Image quality improvement with high speed canon 80D for film


Image Resolution

While technically a megapixel (MP) is equal to 1,048,576 pixels, in reality, camera manufacturers round this number to 1,000,000 when stating how large an image the camera will capture.

All you really need to know is that the higher the megapixel count, the more data the photograph will contain, (e.g. a 21 MP camera can shoot more detail than a 14 MP camera with best slow motion camera .

Choose the largest image size available (e.g. ‘super fine’) to get the maximum number of pixels. The higher the resolution, the better. You can always reduce the image size later, say, if you need to email the picture, or upload it to an on-line album. But you can never increase the image resolution without deterioration in quality.

When it comes to displaying images on a computer screen you need far less pixels than you do for printing. This is because the density of pixels on the screen is far less than what is required for printing. For example, a typical monitor is 1920 x 1080 pixels in size.

File Types

1. JPEG (Joint Photographers Expert Group)

When you set your camera to shoot JPEG files, an algorithm determines which information is discarded and which is kept, without changing the way the image looks. This is great for saving space on your memory card, but not so good if you intend to edit in Photoshop. However, here are the benefits of shooting JPEGs:
If you do not wish to spend time editing your photos.
If you want to save space on your memory card, (e.g. when travelling).
If you want to shoot super-fast in continuous bursts and best lenses for canon 80D


This is the native, uncompressed digital camera file, offered on higher-end cameras. Admittedly, there are disadvantages of shooting in RAW format. Firstly, your image files will be about five times bigger; secondly, you will need more storage space on a computer; and finally, it may impact your editing workflow, slowing you down.

The overwhelming advantage of shooting in RAW format is that you do not discard any data. You can use this information to create the best possible image. For example, this flexibility means you could recover blown-out highlights or bring back detail in the shadows that would be impossible to do with JPEGs. Think of a RAW file as being akin to a film negative which you can process how you want – in a ‘digital darkroom.’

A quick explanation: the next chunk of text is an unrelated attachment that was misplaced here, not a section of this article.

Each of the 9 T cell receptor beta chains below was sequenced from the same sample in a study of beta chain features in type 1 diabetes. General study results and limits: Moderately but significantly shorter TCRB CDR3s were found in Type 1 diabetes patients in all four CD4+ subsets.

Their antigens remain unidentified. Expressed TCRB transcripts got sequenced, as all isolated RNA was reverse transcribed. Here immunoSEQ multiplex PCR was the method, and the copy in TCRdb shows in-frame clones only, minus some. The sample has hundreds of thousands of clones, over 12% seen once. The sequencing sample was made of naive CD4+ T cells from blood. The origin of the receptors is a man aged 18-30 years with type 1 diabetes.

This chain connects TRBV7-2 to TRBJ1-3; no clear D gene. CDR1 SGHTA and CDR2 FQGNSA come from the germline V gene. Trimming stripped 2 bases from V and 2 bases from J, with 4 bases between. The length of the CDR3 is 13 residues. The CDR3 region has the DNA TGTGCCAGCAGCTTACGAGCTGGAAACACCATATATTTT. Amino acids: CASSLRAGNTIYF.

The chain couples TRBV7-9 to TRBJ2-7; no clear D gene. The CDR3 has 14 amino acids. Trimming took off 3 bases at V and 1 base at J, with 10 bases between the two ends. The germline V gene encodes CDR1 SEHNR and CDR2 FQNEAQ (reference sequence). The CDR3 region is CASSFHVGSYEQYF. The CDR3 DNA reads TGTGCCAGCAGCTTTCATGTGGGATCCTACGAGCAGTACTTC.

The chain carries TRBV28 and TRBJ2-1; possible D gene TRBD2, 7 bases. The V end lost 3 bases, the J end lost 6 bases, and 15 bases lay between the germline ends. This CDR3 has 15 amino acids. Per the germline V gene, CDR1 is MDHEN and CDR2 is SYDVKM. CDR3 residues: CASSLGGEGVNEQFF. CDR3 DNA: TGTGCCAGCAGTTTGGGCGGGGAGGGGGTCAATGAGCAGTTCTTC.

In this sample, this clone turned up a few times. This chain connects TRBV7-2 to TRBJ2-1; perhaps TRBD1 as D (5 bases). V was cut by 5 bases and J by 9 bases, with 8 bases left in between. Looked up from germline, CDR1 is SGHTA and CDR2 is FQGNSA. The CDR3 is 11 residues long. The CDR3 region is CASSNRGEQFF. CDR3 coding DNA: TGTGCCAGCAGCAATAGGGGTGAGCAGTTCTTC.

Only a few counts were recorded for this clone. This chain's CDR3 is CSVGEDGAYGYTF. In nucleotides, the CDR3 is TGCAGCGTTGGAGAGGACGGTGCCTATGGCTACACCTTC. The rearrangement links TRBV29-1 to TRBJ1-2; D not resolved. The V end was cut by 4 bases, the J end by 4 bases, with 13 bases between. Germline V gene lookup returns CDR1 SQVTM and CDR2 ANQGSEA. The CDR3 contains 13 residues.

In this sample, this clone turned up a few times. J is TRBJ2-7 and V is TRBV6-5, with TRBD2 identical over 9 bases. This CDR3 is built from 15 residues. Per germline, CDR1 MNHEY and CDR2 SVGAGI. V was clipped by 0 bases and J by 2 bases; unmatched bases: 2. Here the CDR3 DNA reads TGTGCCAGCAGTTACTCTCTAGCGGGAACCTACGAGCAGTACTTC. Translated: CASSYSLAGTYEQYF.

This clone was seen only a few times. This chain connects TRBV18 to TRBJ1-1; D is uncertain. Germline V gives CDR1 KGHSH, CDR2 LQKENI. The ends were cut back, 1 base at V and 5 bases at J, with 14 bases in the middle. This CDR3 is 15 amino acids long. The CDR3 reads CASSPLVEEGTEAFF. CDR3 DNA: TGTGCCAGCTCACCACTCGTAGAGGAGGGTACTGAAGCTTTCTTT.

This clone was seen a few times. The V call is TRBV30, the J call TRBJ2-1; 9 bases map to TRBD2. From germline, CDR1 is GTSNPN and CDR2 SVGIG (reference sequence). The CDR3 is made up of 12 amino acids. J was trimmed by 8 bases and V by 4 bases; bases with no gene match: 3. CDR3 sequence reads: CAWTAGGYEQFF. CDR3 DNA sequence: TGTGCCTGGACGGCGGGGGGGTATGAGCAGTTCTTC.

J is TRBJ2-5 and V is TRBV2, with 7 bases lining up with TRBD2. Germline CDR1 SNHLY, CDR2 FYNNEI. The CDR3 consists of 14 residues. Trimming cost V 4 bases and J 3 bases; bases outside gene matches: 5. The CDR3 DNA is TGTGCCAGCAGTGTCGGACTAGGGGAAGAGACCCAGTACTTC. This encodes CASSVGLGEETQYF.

Sharper Shots

With landscape photography, you will usually want everything tack-sharp, from foreground to background. If your camera has Aperture Priority (A, or AV), use it. Take control of the depth of field (how much of the scene is in focus) by setting the camera to a small aperture between f/n and f/22.
Also, deliberately focus about one third of the distance into the scene. This is called the hyper-focal distance, and should ensure all elements in your photograph are sharp.


There are four main focus modes, depending on your camera model. They are Continuous, Single, Automatic and Manual. Here is a brief overview of when to use each focus mode.

• Continuous Focus / Al Servo – for shooting quick bursts. Mainly used in sports, wildlife and action photography when the subject is moving quickly.

• Spot Focus – In this mode, when you depress the shutter button halfway, the camera focuses on the
subject just once – there’s no continuous adjustment. This mode saves battery power, and is ideal for portraits or static landscapes. Automatic Focus / AF – Some cameras do it all for you.
Manual Focus – In low-light situations, the camera’s auto-focus system will not work. On a DSLR camera, switch the focus button on the lens to manual, and turn the focus ring.

View Finders

A traditional camera has an optical viewfinder which the photographer looks through.
Modern digital cameras all sport LCD screens. However, only the more expensive camera models have both.

There are pros and cons for both options.

1) View-finders

Looking through a viewfinder, the operator can concentrate on taking photos. This is vitally important with portraiture – you want to be communicating with your subject, not ‘dumping,’ that is, looking at the LCD screen too often.

2) LCD Screen (Liquid Crystal Display)

The glaring disadvantage of an LCD display is that it’s difficult to see in bright sunshine. Nevertheless, this electronic display is brilliant for reviewing images and enables you to immediately see if your photo is any good. And, if you own a DSLR, use Live View mode so you can predict exactly what the shot will look like before pressing the shutter.

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